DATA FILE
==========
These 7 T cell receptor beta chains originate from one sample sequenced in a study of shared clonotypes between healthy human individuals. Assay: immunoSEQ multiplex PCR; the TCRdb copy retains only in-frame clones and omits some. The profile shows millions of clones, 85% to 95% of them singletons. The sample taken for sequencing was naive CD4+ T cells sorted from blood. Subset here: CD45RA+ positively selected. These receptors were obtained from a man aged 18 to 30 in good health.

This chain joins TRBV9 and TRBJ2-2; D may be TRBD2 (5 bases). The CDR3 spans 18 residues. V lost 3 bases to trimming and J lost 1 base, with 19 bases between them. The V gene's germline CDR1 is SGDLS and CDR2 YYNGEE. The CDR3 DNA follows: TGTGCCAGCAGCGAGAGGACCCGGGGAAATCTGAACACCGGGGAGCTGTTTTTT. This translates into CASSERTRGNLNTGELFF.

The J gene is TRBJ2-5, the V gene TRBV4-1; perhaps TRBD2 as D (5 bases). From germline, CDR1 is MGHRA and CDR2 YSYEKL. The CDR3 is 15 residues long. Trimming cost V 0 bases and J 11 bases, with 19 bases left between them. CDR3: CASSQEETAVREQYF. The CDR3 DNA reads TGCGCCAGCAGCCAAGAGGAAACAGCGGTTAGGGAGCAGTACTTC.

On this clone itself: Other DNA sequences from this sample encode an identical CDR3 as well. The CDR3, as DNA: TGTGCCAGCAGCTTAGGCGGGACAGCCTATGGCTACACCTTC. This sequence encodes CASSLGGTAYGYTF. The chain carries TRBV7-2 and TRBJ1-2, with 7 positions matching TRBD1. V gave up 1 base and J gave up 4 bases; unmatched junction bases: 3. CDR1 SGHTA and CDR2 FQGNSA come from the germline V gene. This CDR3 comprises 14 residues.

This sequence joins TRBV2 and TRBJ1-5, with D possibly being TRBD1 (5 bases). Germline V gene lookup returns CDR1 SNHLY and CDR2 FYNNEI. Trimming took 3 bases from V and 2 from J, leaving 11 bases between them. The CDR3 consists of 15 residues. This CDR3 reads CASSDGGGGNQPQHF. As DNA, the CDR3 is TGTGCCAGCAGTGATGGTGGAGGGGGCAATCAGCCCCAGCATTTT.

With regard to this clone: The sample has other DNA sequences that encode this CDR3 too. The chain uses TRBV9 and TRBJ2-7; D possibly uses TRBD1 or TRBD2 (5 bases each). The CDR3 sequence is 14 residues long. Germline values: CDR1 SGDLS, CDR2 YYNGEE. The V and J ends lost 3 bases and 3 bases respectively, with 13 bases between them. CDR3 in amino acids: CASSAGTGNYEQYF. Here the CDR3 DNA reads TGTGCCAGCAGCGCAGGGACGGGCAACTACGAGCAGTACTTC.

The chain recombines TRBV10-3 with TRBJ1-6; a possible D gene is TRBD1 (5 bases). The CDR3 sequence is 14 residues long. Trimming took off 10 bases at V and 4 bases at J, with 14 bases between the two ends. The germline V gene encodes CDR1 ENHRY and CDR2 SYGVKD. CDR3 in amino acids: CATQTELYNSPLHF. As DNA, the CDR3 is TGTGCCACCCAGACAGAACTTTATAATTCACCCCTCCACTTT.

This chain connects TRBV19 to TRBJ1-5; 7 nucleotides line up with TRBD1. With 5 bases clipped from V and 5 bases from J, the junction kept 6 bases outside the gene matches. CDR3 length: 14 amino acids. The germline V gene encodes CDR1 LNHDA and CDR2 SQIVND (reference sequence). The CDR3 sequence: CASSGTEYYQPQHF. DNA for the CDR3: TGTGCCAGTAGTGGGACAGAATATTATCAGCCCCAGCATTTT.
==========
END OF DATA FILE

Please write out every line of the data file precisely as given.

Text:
These 7 T cell receptor beta chains originate from one sample sequenced in a study of shared clonotypes between healthy human individuals. Assay: immunoSEQ multiplex PCR; the TCRdb copy retains only in-frame clones and omits some. The profile shows millions of clones, 85% to 95% of them singletons. The sample taken for sequencing was naive CD4+ T cells sorted from blood. Subset here: CD45RA+ positively selected. These receptors were obtained from a man aged 18 to 30 in good health.

This chain joins TRBV9 and TRBJ2-2; D may be TRBD2 (5 bases). The CDR3 spans 18 residues. V lost 3 bases to trimming and J lost 1 base, with 19 bases between them. The V gene's germline CDR1 is SGDLS and CDR2 YYNGEE. The CDR3 DNA follows: TGTGCCAGCAGCGAGAGGACCCGGGGAAATCTGAACACCGGGGAGCTGTTTTTT. This translates into CASSERTRGNLNTGELFF.

The J gene is TRBJ2-5, the V gene TRBV4-1; perhaps TRBD2 as D (5 bases). From germline, CDR1 is MGHRA and CDR2 YSYEKL. The CDR3 is 15 residues long. Trimming cost V 0 bases and J 11 bases, with 19 bases left between them. CDR3: CASSQEETAVREQYF. The CDR3 DNA reads TGCGCCAGCAGCCAAGAGGAAACAGCGGTTAGGGAGCAGTACTTC.

On this clone itself: Other DNA sequences from this sample encode an identical CDR3 as well. The CDR3, as DNA: TGTGCCAGCAGCTTAGGCGGGACAGCCTATGGCTACACCTTC. This sequence encodes CASSLGGTAYGYTF. The chain carries TRBV7-2 and TRBJ1-2, with 7 positions matching TRBD1. V gave up 1 base and J gave up 4 bases; unmatched junction bases: 3. CDR1 SGHTA and CDR2 FQGNSA come from the germline V gene. This CDR3 comprises 14 residues.

This sequence joins TRBV2 and TRBJ1-5, with D possibly being TRBD1 (5 bases). Germline V gene lookup returns CDR1 SNHLY and CDR2 FYNNEI. Trimming took 3 bases from V and 2 from J, leaving 11 bases between them. The CDR3 consists of 15 residues. This CDR3 reads CASSDGGGGNQPQHF. As DNA, the CDR3 is TGTGCCAGCAGTGATGGTGGAGGGGGCAATCAGCCCCAGCATTTT.

With regard to this clone: The sample has other DNA sequences that encode this CDR3 too. The chain uses TRBV9 and TRBJ2-7; D possibly uses TRBD1 or TRBD2 (5 bases each). The CDR3 sequence is 14 residues long. Germline values: CDR1 SGDLS, CDR2 YYNGEE. The V and J ends lost 3 bases and 3 bases respectively, with 13 bases between them. CDR3 in amino acids: CASSAGTGNYEQYF. Here the CDR3 DNA reads TGTGCCAGCAGCGCAGGGACGGGCAACTACGAGCAGTACTTC.

The chain recombines TRBV10-3 with TRBJ1-6; a possible D gene is TRBD1 (5 bases). The CDR3 sequence is 14 residues long. Trimming took off 10 bases at V and 4 bases at J, with 14 bases between the two ends. The germline V gene encodes CDR1 ENHRY and CDR2 SYGVKD. CDR3 in amino acids: CATQTELYNSPLHF. As DNA, the CDR3 is TGTGCCACCCAGACAGAACTTTATAATTCACCCCTCCACTTT.

This chain connects TRBV19 to TRBJ1-5; 7 nucleotides line up with TRBD1. With 5 bases clipped from V and 5 bases from J, the junction kept 6 bases outside the gene matches. CDR3 length: 14 amino acids. The germline V gene encodes CDR1 LNHDA and CDR2 SQIVND (reference sequence). The CDR3 sequence: CASSGTEYYQPQHF. DNA for the CDR3: TGTGCCAGTAGTGGGACAGAATATTATCAGCCCCAGCATTTT.